In September 2000, the largest-ever gathering of world leaders adopted the United Nations Millennium Declaration. The cornerstone of the Millennium Declaration is a global agenda of eight development goals, known as the Millennium Development Goals (MDGs), for cutting world poverty in half by 2015. The MDGs have been described as “the most broadly supported, comprehensive, and specific poverty reduction targets the world has ever established” and the “fulcrum” on which international development policy pivots (UN Millennium Project 2005:2-4).
In many ways, the MDGs represent an innovative approach to ending poverty worldwide. They constitute a break with business-as-usual in the formulation of international development policy and the delivery of development aid. The MDGs address extreme poverty in many dimensions, including hunger, disease, and lack of adequate shelter, while also committing nations to take action to promote gender equality, education, and environmental sustainability. (See “Table 1: The Millennium Development Goals”.) The Goals condense and refocus the as-yet-unrealized anti-poverty commitments of the past several decades into an action-oriented agenda.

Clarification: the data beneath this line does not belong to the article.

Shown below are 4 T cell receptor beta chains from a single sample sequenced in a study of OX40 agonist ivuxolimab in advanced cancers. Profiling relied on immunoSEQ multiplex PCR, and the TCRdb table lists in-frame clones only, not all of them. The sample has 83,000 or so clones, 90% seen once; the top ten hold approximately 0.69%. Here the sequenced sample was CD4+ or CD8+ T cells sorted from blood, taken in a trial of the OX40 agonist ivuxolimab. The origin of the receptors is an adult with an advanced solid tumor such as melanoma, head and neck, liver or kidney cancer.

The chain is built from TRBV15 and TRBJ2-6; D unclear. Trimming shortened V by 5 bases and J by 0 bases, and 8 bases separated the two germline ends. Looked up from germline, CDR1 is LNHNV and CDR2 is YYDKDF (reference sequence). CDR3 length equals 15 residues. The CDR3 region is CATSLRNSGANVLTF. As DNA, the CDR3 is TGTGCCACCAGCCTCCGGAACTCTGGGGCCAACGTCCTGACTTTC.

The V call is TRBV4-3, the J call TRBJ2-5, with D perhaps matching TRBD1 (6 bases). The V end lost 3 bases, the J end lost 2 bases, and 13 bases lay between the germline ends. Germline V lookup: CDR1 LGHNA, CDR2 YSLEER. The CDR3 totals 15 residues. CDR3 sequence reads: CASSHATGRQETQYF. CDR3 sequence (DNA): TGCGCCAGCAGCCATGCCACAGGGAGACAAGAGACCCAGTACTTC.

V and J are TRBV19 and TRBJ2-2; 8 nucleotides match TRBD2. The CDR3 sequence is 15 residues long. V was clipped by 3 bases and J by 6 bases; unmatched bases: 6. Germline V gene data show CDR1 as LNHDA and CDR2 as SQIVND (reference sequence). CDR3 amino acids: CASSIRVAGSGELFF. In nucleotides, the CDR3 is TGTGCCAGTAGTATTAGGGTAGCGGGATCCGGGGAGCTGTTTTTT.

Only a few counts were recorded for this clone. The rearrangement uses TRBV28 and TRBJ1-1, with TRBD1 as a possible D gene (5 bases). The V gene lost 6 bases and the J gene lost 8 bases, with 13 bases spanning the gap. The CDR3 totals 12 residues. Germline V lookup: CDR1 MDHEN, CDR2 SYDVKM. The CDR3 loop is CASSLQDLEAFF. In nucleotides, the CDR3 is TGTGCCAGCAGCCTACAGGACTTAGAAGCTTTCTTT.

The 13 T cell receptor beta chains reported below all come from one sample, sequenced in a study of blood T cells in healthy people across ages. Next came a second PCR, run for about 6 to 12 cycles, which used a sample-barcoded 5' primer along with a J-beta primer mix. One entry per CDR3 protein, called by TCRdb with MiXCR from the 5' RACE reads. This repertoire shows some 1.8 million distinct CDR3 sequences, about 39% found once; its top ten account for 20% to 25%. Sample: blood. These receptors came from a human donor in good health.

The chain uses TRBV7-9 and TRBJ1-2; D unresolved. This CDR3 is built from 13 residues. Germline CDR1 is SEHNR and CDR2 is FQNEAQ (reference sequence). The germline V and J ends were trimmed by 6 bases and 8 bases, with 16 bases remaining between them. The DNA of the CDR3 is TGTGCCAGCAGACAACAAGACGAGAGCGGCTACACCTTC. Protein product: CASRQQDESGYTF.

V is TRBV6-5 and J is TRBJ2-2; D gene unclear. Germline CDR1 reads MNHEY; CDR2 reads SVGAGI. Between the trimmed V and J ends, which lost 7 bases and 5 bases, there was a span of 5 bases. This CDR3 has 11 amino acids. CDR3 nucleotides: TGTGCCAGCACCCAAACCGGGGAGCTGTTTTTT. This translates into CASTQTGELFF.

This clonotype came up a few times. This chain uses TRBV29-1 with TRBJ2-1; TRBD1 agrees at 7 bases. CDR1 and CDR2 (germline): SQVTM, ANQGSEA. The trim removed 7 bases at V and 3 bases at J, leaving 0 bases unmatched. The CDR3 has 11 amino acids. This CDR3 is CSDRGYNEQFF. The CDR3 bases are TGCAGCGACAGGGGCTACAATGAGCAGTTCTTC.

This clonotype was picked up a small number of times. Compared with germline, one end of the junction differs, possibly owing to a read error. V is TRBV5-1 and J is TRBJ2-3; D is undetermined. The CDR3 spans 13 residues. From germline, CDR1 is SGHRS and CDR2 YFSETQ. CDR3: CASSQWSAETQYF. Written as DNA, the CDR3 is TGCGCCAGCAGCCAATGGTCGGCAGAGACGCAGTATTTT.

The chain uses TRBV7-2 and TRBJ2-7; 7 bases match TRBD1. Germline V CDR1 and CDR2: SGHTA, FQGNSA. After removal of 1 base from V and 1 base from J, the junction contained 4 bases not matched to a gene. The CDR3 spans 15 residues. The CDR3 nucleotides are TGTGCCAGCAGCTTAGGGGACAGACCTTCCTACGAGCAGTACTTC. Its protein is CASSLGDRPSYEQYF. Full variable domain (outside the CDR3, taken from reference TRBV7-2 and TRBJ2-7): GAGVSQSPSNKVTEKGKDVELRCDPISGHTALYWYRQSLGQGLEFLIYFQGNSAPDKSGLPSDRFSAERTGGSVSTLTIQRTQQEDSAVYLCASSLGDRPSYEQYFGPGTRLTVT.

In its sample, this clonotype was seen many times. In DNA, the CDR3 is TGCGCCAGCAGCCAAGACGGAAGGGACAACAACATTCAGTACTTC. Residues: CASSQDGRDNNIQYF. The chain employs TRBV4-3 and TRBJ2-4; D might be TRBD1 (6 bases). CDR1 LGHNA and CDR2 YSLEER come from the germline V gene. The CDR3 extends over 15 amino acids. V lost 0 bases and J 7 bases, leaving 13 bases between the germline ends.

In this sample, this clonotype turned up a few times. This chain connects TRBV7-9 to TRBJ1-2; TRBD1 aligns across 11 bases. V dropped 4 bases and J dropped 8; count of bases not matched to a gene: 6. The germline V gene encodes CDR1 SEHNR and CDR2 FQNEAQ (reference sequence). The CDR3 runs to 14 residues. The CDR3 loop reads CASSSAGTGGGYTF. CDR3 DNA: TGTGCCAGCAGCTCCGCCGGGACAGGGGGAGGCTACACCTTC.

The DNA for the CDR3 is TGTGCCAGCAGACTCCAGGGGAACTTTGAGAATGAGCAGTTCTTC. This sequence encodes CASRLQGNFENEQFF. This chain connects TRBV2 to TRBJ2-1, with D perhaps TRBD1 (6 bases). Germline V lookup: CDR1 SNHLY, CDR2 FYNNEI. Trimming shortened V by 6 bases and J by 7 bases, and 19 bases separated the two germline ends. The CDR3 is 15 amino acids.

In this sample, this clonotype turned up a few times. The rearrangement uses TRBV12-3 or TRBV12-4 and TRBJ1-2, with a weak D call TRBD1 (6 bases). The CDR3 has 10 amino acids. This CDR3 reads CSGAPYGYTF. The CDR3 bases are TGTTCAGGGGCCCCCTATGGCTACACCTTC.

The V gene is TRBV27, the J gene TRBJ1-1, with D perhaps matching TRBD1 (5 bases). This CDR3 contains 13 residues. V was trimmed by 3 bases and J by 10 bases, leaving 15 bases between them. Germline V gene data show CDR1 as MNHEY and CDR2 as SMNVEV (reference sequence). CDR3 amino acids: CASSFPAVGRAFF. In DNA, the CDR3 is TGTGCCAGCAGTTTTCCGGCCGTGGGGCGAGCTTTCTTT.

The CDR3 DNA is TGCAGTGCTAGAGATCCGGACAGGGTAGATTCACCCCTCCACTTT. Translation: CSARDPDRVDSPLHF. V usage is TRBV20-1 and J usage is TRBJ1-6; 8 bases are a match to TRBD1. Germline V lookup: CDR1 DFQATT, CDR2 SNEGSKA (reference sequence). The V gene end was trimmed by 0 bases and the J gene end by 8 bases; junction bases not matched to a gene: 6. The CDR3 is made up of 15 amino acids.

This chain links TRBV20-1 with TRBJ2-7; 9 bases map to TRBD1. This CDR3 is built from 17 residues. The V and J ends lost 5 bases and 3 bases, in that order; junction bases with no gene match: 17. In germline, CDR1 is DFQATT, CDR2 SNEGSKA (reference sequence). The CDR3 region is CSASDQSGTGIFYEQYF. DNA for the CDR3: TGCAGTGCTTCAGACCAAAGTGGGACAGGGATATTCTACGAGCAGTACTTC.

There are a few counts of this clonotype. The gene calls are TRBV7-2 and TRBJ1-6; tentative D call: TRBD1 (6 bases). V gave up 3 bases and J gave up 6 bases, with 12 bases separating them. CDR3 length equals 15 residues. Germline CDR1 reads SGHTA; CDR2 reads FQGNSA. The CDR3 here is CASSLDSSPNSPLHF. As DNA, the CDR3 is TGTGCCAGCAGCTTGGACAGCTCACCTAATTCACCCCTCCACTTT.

Perhaps the most important contribution of the MDGs is their infusion of accountability into the global campaign against poverty. The establishment of quantified, time-bound targets and measurable indicators creates a benchmark for tracking progress in reaching the Goals. The requirement for countries to produce periodic MDG progress reports introduces a modicum of transparency that has been conspicuously absent from many international processes.
If these innovative aspects of the MDGs propel them to ultimate success by 2015, the world will look quite different than it might otherwise have looked, given the disappointing development trajectory of the 1990s. Reaching the MDGs and their associated development targets would mean lifting 500 million of the world